A virtual law office relies on a third-party provider to operate. A legal SaaS provider maintains my virtual law office and the data is hosted on a server that is maintained by another third-party company that has leased its servers to my SaaS provider.
By using this form of technology to practice law online, am I “outsourcing” as governed by ABA Formal Ethics Opinion 08-451? Does my use of a third-party technology provider fall under supervision of “non-lawyers” in Model Rule 5.3?
*open can of worms*
The ABA Ethics Commission 20/20 has raised the question of whether cloud computing should be classified as a form of outsourcing. This can be found in the issues paper entitled “Client Confidentiality and Lawyers’ Use of Technology.” ABA Formal Ethics Opinion 08-451 describes a lawyer’s obligations when outsourcing work to lawyers and non-lawyers. One comment to Rule 5.3 states that the duty to supervise non-lawyers extends to those who serve as independent contractors.
My position: Selecting a cloud-based technology solution for practice managment is not outsourcing. It is a business method, a form of delivery. Rules 1.6 (duty of confidentiality) and 1.15 (safe-guarding client property) require that attorneys use reasonable care in protecting the confidentiality of their client’s property. To comply, attorneys must do their due diligence in researching and selecting their SaaS provider and any other third-party services. This requirement provides adequate regulation for the use of a cloud-based technology in law practice management. State bars may provide their members with guidelines and education about how to handle the selection of technology providers or larger firms may decide to hire IT consultants to help them with these decisions.
There has been and always will be some third-party involved in the delivery of legal services to our clients, whether the delivery is online or traditional.
Attorneys have been using online banking for years now, shall we consider this a form of outsourcing? Go back further to the days of snail mail. The USPO as non-lawyer requiring supervision? Think Wells Fargo is going to let me supervise their business practices when I use online banking for my law office accounts? Think Google or Microsoft are going to report all of their business practices to individual attorneys in order to get the business of the legal profession? I hate to think of the chill on legal technology innovation that such requirements would cause.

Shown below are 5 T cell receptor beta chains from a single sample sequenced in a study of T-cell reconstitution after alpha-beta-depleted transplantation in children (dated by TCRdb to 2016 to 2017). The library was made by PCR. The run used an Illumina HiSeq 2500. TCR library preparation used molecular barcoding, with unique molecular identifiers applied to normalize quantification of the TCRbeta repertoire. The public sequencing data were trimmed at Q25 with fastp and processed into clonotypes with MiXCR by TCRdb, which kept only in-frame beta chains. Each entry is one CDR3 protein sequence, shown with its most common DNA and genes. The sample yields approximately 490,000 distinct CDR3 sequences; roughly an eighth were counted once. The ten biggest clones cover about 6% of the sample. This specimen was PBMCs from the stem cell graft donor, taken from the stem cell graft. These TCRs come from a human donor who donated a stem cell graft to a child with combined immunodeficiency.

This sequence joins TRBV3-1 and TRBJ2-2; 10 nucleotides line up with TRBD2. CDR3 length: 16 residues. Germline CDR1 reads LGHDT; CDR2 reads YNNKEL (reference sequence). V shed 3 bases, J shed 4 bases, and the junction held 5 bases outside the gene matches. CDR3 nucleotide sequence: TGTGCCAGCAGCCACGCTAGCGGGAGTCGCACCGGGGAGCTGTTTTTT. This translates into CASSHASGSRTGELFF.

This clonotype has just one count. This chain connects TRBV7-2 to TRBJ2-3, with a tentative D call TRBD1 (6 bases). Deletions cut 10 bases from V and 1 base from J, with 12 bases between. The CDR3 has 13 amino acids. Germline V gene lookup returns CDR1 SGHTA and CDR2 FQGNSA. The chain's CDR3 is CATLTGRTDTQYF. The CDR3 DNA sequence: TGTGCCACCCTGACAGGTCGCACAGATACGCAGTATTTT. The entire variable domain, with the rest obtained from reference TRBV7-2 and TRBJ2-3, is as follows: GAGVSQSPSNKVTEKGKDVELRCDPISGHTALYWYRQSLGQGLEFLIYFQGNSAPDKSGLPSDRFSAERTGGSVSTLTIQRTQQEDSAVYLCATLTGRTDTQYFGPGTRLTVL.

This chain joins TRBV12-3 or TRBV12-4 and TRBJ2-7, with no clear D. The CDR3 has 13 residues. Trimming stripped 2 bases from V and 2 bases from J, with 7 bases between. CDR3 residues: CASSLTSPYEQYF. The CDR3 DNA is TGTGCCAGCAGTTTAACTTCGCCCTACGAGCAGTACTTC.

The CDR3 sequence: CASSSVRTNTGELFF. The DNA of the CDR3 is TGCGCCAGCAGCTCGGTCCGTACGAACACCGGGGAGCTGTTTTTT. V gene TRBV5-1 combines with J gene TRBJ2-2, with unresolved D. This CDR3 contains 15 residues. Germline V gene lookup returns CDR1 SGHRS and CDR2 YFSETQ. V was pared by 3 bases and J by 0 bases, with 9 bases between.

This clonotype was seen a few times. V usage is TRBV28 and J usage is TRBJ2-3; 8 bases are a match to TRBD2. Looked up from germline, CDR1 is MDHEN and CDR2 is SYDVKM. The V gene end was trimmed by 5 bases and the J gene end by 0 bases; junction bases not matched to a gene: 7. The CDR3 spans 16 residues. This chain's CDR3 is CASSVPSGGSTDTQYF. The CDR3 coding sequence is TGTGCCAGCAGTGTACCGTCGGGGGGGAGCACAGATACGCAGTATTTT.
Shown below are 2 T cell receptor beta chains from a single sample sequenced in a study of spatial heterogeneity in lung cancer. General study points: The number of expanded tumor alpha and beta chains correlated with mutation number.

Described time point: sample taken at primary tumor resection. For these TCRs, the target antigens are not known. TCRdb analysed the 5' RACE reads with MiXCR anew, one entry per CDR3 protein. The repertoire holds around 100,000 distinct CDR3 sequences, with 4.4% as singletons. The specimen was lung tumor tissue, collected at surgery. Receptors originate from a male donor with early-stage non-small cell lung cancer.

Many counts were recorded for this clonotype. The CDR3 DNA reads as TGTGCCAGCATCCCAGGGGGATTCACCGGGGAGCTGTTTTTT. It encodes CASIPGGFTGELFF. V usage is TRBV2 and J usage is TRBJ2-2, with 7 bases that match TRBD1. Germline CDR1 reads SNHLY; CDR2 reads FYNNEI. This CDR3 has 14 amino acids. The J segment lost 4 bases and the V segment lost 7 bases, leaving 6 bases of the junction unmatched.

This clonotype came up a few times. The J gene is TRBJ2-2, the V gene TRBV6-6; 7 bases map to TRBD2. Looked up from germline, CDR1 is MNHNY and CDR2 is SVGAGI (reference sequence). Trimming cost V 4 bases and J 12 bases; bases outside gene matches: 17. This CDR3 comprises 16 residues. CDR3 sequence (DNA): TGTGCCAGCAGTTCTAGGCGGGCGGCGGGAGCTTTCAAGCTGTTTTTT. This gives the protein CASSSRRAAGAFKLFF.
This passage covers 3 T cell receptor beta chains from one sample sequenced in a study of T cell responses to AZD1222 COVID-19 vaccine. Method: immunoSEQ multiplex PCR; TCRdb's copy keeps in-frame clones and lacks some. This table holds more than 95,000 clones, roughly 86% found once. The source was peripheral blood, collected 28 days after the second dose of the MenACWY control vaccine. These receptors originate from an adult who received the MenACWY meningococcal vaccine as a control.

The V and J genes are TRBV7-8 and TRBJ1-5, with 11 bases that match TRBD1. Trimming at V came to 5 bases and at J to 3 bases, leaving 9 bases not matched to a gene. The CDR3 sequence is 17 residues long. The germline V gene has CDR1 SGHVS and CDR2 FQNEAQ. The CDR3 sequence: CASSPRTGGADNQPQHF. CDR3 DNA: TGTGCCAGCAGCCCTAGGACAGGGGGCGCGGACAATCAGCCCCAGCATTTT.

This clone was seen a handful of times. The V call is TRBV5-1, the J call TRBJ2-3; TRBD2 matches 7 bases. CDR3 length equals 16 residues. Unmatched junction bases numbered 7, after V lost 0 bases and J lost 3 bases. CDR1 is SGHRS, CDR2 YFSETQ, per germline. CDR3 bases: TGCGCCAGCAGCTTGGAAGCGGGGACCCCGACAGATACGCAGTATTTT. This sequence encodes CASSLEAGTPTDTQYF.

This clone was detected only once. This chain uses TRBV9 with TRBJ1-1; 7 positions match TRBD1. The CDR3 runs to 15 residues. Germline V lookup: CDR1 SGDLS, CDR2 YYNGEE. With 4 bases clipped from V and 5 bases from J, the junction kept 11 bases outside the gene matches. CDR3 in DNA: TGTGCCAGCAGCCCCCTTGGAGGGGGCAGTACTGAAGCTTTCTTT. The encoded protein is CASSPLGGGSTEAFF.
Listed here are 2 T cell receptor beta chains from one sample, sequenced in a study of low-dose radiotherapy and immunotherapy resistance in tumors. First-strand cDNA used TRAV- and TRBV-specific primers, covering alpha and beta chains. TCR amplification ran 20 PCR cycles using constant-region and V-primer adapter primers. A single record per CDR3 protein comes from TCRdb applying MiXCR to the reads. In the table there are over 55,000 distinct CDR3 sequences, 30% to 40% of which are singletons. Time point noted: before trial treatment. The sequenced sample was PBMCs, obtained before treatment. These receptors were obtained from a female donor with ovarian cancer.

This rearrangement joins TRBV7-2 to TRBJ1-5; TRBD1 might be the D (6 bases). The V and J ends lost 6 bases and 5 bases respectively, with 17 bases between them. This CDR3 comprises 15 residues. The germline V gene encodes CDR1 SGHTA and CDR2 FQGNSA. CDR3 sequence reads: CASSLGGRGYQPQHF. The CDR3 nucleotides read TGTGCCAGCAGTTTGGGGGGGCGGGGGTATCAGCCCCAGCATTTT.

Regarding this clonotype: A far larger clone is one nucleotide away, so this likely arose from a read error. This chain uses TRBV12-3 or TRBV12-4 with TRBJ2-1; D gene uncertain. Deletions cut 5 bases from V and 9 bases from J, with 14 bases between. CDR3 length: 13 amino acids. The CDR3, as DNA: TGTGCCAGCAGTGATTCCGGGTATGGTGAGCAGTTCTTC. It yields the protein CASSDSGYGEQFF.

As with any business method chosen by a law firm, it is their repsonsibility to research and select a service provider that is best suited to help the firm comply with the Rules of Professional Responsibility.
There is a lot more going on here that we could discuss. If it’s outsourcing, would it require notice and consent of clients prior to its use? What do other virtual lawyers think about potential rule changes that would change the classification of cloud-based technology?
Bradley B. Clark
I could not agree with you more, Stephanie.
The USPS example is perfect.
Another example: most clients communicate with us from email addresses hosted by Google, Yahoo, or their employer. If we respond to that email address (which we all do) have we violated the rules? Should we obtain written consent (after full disclosure of the risks) to communicate with clients at these email addresses? These questions all make for a great debate but the bottom line remains: our state bar rules, the model rules, and the committee’s interpreting the rules must understand and appreciate how our clients choose to communicate with us.
Bradley B. Clark
Why does it seem like ABA’s Ethics 2020 Committee is coming after virtual lawyering from every possible angle? On one hand, the ABA appears to promote this efficient & cost-effective delivery method, which affords so many pro se litigants the opportunity to receive sufficient, if not full, representation. Yet, they’ve created this oversight committee which seems hell-bent on finding a way to regulate and/or control this method of practicing law.
Rather than spend our dues creating a committee that requires us to defend virtual law practice, why not create one that looks for ways to support their members, and lawyers at large, in pursuing use of this significant technology that will become a predominant method of legal services delivery in the future?
You raise an interesting point about third party disclosures. It seems absurd that sending an email over Gmail would be considered a third party disclosure. I would argue that we have an obligation to only use services that are reputable/have quality security measures in place, but beyond that, we can’t allow the perfect to be the enemy of the good. Check out an interesting overview of Alambama’s efforts on this front here: http://blog.laptopsentry.com/post/Alabama-State-Bar-Association-Mandates-Client-Data-Protections.aspx.
Thanks for the great article!